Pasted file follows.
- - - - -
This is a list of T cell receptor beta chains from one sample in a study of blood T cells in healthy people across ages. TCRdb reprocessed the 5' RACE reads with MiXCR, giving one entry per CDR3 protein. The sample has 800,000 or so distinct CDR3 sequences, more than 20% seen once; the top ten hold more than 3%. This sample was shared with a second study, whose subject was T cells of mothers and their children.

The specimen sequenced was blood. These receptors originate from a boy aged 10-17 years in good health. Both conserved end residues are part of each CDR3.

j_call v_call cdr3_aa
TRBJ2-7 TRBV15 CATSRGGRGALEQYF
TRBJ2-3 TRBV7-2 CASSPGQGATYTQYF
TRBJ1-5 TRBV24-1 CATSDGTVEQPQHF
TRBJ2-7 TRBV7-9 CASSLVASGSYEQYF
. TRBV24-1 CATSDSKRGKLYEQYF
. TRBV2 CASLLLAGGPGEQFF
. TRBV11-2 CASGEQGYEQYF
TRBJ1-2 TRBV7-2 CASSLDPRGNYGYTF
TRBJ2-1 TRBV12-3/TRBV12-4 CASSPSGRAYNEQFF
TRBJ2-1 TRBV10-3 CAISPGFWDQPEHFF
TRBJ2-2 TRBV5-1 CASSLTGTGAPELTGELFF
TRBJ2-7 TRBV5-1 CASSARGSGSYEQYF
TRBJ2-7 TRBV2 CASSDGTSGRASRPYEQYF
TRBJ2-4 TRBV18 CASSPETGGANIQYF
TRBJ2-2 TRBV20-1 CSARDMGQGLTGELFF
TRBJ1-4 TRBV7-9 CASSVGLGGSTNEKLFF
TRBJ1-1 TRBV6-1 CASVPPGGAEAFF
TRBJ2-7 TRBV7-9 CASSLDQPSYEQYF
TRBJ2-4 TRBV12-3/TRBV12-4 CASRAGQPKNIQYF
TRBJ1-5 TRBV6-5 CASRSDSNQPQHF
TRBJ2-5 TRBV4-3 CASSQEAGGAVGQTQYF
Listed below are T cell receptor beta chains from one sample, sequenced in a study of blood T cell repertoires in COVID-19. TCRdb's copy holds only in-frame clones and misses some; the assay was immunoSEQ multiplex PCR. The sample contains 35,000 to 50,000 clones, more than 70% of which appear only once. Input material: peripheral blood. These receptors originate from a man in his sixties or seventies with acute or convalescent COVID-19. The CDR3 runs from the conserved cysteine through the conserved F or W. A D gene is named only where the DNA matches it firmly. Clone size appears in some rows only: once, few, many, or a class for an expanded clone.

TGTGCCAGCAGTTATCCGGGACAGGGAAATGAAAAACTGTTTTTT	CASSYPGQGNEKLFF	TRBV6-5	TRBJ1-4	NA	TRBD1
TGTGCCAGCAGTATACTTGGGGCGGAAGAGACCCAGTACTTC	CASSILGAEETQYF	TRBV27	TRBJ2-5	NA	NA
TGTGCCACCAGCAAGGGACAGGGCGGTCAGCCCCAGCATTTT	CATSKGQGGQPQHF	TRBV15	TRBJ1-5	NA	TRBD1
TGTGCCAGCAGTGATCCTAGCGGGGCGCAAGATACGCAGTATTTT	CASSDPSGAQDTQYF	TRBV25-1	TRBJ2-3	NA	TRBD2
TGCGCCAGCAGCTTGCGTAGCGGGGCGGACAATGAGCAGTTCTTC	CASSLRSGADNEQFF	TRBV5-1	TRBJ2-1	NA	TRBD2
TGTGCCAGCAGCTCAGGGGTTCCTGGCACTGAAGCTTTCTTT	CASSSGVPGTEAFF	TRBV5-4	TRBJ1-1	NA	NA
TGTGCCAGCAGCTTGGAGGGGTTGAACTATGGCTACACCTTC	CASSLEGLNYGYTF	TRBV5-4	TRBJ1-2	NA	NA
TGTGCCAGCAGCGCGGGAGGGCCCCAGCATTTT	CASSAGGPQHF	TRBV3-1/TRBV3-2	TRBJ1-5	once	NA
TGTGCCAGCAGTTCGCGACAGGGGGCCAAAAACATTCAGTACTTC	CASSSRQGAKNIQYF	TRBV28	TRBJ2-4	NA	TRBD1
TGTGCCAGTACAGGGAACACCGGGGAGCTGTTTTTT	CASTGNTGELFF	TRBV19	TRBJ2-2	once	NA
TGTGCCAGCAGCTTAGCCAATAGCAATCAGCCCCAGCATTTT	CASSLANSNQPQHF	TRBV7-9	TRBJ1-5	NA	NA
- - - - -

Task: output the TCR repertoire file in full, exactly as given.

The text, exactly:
This is a list of T cell receptor beta chains from one sample in a study of blood T cells in healthy people across ages. TCRdb reprocessed the 5' RACE reads with MiXCR, giving one entry per CDR3 protein. The sample has 800,000 or so distinct CDR3 sequences, more than 20% seen once; the top ten hold more than 3%. This sample was shared with a second study, whose subject was T cells of mothers and their children.

The specimen sequenced was blood. These receptors originate from a boy aged 10-17 years in good health. Both conserved end residues are part of each CDR3.

j_call v_call cdr3_aa
TRBJ2-7 TRBV15 CATSRGGRGALEQYF
TRBJ2-3 TRBV7-2 CASSPGQGATYTQYF
TRBJ1-5 TRBV24-1 CATSDGTVEQPQHF
TRBJ2-7 TRBV7-9 CASSLVASGSYEQYF
. TRBV24-1 CATSDSKRGKLYEQYF
. TRBV2 CASLLLAGGPGEQFF
. TRBV11-2 CASGEQGYEQYF
TRBJ1-2 TRBV7-2 CASSLDPRGNYGYTF
TRBJ2-1 TRBV12-3/TRBV12-4 CASSPSGRAYNEQFF
TRBJ2-1 TRBV10-3 CAISPGFWDQPEHFF
TRBJ2-2 TRBV5-1 CASSLTGTGAPELTGELFF
TRBJ2-7 TRBV5-1 CASSARGSGSYEQYF
TRBJ2-7 TRBV2 CASSDGTSGRASRPYEQYF
TRBJ2-4 TRBV18 CASSPETGGANIQYF
TRBJ2-2 TRBV20-1 CSARDMGQGLTGELFF
TRBJ1-4 TRBV7-9 CASSVGLGGSTNEKLFF
TRBJ1-1 TRBV6-1 CASVPPGGAEAFF
TRBJ2-7 TRBV7-9 CASSLDQPSYEQYF
TRBJ2-4 TRBV12-3/TRBV12-4 CASRAGQPKNIQYF
TRBJ1-5 TRBV6-5 CASRSDSNQPQHF
TRBJ2-5 TRBV4-3 CASSQEAGGAVGQTQYF
Listed below are T cell receptor beta chains from one sample, sequenced in a study of blood T cell repertoires in COVID-19. TCRdb's copy holds only in-frame clones and misses some; the assay was immunoSEQ multiplex PCR. The sample contains 35,000 to 50,000 clones, more than 70% of which appear only once. Input material: peripheral blood. These receptors originate from a man in his sixties or seventies with acute or convalescent COVID-19. The CDR3 runs from the conserved cysteine through the conserved F or W. A D gene is named only where the DNA matches it firmly. Clone size appears in some rows only: once, few, many, or a class for an expanded clone.

TGTGCCAGCAGTTATCCGGGACAGGGAAATGAAAAACTGTTTTTT	CASSYPGQGNEKLFF	TRBV6-5	TRBJ1-4	NA	TRBD1
TGTGCCAGCAGTATACTTGGGGCGGAAGAGACCCAGTACTTC	CASSILGAEETQYF	TRBV27	TRBJ2-5	NA	NA
TGTGCCACCAGCAAGGGACAGGGCGGTCAGCCCCAGCATTTT	CATSKGQGGQPQHF	TRBV15	TRBJ1-5	NA	TRBD1
TGTGCCAGCAGTGATCCTAGCGGGGCGCAAGATACGCAGTATTTT	CASSDPSGAQDTQYF	TRBV25-1	TRBJ2-3	NA	TRBD2
TGCGCCAGCAGCTTGCGTAGCGGGGCGGACAATGAGCAGTTCTTC	CASSLRSGADNEQFF	TRBV5-1	TRBJ2-1	NA	TRBD2
TGTGCCAGCAGCTCAGGGGTTCCTGGCACTGAAGCTTTCTTT	CASSSGVPGTEAFF	TRBV5-4	TRBJ1-1	NA	NA
TGTGCCAGCAGCTTGGAGGGGTTGAACTATGGCTACACCTTC	CASSLEGLNYGYTF	TRBV5-4	TRBJ1-2	NA	NA
TGTGCCAGCAGCGCGGGAGGGCCCCAGCATTTT	CASSAGGPQHF	TRBV3-1/TRBV3-2	TRBJ1-5	once	NA
TGTGCCAGCAGTTCGCGACAGGGGGCCAAAAACATTCAGTACTTC	CASSSRQGAKNIQYF	TRBV28	TRBJ2-4	NA	TRBD1
TGTGCCAGTACAGGGAACACCGGGGAGCTGTTTTTT	CASTGNTGELFF	TRBV19	TRBJ2-2	once	NA
TGTGCCAGCAGCTTAGCCAATAGCAATCAGCCCCAGCATTTT	CASSLANSNQPQHF	TRBV7-9	TRBJ1-5	NA	NA